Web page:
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British power firms' shares slide after windfall tax report

05/24/2022 | 08:16am EDT
FILE PHOTO: Britain's Chancellor of the Exchequer Rishi Sunak attends the CBI annual dinner, in London

(Reuters) -Shares of British power generating firms plunged on Tuesday after a news report that Britain had ordered plans be drawn up for a possible windfall tax on more than 10 billion pounds ($12.6 billion) of excess profits made by the companies.

British Finance Minister Rishi Sunak is seeking to raise cash to support households facing higher energy bills, the reported on Monday. Asked for comment, the Treasury did not provide a specific response to the article.

Shares of British power generators -- Drax, Centrica and SSE -- were down between 11% and 19%. They are on track for their worst day since the start of the pandemic and were the worst performers on the STOXX Europe 600.

A Drax spokesperson pointed to the company's 5 billion pound investment programme featuring major infrastructure projects that would help create jobs and support the country's energy security, but did not comment specifically on the potential tax.

SSE declined to comment, while Centrica did not respond to Reuters requests.

Sunak and British Prime Minister Boris Johnson urgently want to set out measures to address rising energy bills and how to pay for them, the FT reported, citing unidentified officials. An announcement could come this week or in early June, it added.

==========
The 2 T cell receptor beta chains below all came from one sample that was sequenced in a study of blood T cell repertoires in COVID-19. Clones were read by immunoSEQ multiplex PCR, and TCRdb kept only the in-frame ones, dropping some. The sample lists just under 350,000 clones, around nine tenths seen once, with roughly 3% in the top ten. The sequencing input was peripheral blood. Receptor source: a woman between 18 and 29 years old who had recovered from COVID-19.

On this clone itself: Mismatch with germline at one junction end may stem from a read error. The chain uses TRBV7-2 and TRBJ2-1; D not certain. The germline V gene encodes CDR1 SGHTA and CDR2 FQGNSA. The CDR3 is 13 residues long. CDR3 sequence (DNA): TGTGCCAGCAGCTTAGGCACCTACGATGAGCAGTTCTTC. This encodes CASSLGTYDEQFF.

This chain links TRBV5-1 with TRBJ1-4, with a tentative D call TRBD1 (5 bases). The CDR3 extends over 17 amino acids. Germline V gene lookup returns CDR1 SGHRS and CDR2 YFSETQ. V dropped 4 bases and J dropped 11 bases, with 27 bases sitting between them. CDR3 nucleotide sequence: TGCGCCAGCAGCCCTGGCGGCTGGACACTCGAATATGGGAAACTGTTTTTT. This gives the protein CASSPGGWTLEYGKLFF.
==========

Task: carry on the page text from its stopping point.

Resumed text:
"So far, the discussions by politicians have been exclusively focused on the oil and gas sector, but we believe the risk of this spilling over into the power sector is also rising," Citigroup said on Tuesday, downgrading its rating on Drax shares to "sell" from "neutral".

Sunak has said that if energy companies did not reinvest profits earned from soaring oil and gas prices back into jobs, growth and energy security then no option was off the table when it comes to the possibility of windfall taxes.

He told BBC television this month: "I'm not naturally attracted to the idea of them (windfall taxes) but what I do know is that these companies are making a significant amount of profit at the moment because of these very elevated prices."

The conflict in Ukraine, combined with a rapid recovery in demand for fuel as the COVID-19 pandemic has waned, helped drive oil and gas prices sky-high in recent months.

($1 = 0.7947 pounds)

(Reporting by Siddarth S and Jahnavi Nidumolu in BengaluruAdditional reporting by Akanksha KhushiEditing by Edmund Blair and Mark Potter)

By Siddarth S

© Reuters 2022
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